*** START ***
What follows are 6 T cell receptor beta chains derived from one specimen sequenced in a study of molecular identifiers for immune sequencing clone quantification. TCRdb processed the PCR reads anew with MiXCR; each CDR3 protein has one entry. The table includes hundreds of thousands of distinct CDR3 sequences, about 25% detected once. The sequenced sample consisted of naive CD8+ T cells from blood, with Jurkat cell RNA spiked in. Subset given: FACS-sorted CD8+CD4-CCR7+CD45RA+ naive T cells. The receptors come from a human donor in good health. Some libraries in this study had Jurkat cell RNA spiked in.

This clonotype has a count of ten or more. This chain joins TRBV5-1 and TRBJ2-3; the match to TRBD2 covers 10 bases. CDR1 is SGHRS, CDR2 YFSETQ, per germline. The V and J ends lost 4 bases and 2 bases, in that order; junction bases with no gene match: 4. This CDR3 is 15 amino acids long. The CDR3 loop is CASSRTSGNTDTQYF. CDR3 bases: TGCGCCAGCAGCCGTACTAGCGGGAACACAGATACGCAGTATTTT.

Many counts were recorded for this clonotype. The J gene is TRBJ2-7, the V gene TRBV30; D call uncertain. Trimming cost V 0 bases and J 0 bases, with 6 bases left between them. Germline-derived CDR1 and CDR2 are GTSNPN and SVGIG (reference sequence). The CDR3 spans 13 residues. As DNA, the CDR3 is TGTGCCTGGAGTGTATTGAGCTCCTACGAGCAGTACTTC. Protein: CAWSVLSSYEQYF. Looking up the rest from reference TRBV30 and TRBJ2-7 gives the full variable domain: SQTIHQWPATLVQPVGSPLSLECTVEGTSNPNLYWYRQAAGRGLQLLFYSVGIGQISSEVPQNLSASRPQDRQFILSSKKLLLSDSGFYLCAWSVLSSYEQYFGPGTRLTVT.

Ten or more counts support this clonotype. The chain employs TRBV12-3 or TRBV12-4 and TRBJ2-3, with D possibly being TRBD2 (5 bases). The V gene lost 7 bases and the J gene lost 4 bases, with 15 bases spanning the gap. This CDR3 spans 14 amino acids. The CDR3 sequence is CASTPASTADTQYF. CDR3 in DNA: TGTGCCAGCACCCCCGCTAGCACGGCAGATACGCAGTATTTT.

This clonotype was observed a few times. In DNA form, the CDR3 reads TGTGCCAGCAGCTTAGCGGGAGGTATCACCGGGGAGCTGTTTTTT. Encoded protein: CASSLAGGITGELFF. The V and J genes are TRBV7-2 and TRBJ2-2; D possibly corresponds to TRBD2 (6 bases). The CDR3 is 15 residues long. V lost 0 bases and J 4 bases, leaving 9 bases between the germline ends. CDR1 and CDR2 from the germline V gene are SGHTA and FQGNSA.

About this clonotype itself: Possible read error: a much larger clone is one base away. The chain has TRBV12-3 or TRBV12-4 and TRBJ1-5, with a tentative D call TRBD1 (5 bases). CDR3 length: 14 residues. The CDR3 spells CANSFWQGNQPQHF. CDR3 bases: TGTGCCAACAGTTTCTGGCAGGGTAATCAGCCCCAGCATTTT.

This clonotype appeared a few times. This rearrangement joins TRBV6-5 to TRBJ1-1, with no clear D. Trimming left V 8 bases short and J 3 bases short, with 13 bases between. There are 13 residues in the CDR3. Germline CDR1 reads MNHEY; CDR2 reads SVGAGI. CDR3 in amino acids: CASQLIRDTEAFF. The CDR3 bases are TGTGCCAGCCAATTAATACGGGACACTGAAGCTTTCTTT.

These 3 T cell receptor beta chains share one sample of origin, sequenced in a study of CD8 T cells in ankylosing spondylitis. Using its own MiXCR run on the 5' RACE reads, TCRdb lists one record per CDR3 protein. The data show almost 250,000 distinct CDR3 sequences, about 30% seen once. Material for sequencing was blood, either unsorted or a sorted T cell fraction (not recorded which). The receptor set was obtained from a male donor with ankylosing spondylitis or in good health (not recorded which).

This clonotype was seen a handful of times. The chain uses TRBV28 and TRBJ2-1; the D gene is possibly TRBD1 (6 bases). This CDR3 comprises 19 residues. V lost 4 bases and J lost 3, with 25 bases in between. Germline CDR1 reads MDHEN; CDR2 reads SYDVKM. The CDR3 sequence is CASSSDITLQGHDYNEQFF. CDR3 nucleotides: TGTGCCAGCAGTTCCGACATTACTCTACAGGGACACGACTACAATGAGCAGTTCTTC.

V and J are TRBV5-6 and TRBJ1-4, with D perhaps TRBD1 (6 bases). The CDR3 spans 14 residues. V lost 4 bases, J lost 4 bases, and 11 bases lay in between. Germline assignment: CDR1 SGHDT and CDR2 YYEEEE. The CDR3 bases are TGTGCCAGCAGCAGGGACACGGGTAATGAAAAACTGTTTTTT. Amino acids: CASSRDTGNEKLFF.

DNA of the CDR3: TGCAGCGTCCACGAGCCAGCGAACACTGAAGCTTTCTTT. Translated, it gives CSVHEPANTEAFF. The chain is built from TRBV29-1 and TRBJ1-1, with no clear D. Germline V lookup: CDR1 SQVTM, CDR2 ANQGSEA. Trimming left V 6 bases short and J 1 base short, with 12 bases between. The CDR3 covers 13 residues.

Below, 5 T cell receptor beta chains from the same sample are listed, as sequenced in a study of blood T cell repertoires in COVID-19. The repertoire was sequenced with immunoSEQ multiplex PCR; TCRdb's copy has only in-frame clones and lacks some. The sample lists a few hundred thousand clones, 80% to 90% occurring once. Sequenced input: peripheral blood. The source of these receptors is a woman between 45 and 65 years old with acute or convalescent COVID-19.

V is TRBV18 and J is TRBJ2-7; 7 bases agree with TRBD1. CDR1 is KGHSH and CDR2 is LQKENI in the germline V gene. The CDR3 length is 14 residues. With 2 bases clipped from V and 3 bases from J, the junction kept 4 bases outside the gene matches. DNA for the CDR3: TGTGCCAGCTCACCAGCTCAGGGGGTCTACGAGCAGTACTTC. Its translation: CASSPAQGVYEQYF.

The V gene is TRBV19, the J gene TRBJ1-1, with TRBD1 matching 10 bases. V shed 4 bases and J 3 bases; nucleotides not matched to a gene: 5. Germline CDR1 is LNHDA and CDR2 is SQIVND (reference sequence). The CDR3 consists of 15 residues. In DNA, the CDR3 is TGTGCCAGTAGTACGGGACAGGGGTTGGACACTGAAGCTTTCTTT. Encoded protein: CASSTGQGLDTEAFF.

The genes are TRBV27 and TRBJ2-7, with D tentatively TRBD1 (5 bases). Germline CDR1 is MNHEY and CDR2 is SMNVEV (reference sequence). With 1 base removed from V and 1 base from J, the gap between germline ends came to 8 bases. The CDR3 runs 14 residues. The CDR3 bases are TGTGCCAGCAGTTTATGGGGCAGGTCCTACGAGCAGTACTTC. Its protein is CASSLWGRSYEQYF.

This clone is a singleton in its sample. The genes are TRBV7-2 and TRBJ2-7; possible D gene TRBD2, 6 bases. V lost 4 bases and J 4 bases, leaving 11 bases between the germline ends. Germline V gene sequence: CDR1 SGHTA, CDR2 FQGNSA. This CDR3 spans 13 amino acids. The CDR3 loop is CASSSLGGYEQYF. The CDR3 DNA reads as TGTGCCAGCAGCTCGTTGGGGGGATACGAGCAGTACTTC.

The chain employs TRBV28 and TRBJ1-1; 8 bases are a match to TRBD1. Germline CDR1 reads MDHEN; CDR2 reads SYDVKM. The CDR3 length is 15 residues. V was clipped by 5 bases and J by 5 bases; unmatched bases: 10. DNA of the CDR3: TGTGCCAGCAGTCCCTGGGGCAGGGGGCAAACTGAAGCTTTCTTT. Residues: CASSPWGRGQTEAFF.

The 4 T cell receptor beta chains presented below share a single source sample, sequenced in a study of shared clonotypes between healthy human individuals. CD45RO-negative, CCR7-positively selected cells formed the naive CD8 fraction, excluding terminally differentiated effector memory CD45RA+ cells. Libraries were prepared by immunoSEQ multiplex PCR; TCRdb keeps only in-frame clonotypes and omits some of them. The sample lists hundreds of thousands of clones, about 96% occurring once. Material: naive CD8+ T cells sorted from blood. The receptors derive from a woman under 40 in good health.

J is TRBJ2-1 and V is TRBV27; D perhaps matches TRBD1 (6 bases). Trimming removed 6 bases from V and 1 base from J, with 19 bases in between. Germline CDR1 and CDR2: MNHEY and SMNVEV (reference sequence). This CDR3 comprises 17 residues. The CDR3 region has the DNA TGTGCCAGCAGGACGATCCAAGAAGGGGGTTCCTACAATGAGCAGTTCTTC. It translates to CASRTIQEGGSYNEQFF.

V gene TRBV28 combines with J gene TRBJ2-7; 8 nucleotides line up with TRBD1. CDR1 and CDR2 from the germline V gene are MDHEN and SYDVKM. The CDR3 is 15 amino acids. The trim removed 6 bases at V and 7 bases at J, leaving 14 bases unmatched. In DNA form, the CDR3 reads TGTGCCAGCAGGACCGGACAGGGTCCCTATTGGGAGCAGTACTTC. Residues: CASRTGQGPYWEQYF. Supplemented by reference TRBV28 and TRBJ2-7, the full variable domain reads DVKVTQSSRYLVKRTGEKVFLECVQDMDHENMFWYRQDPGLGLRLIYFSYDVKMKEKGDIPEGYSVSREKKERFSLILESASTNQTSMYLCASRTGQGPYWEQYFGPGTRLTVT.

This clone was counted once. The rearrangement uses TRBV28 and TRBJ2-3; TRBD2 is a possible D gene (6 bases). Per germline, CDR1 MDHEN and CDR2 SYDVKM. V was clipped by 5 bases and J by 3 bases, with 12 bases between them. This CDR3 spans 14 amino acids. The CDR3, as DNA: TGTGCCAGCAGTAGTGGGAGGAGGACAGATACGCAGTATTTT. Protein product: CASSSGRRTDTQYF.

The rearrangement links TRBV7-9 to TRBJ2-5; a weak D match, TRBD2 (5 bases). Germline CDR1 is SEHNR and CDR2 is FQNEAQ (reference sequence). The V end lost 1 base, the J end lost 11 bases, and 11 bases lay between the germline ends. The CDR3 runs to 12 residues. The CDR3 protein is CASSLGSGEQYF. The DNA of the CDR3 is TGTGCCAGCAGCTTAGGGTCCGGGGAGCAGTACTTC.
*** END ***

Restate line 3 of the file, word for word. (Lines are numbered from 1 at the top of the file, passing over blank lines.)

Many counts were recorded for this clonotype. The J gene is TRBJ2-7, the V gene TRBV30; D call uncertain. Trimming cost V 0 bases and J 0 bases, with 6 bases left between them. Germline-derived CDR1 and CDR2 are GTSNPN and SVGIG (reference sequence). The CDR3 spans 13 residues. As DNA, the CDR3 is TGTGCCTGGAGTGTATTGAGCTCCTACGAGCAGTACTTC. Protein: CAWSVLSSYEQYF. Looking up the rest from reference TRBV30 and TRBJ2-7 gives the full variable domain: SQTIHQWPATLVQPVGSPLSLECTVEGTSNPNLYWYRQAAGRGLQLLFYSVGIGQISSEVPQNLSASRPQDRQFILSSKKLLLSDSGFYLCAWSVLSSYEQYFGPGTRLTVT.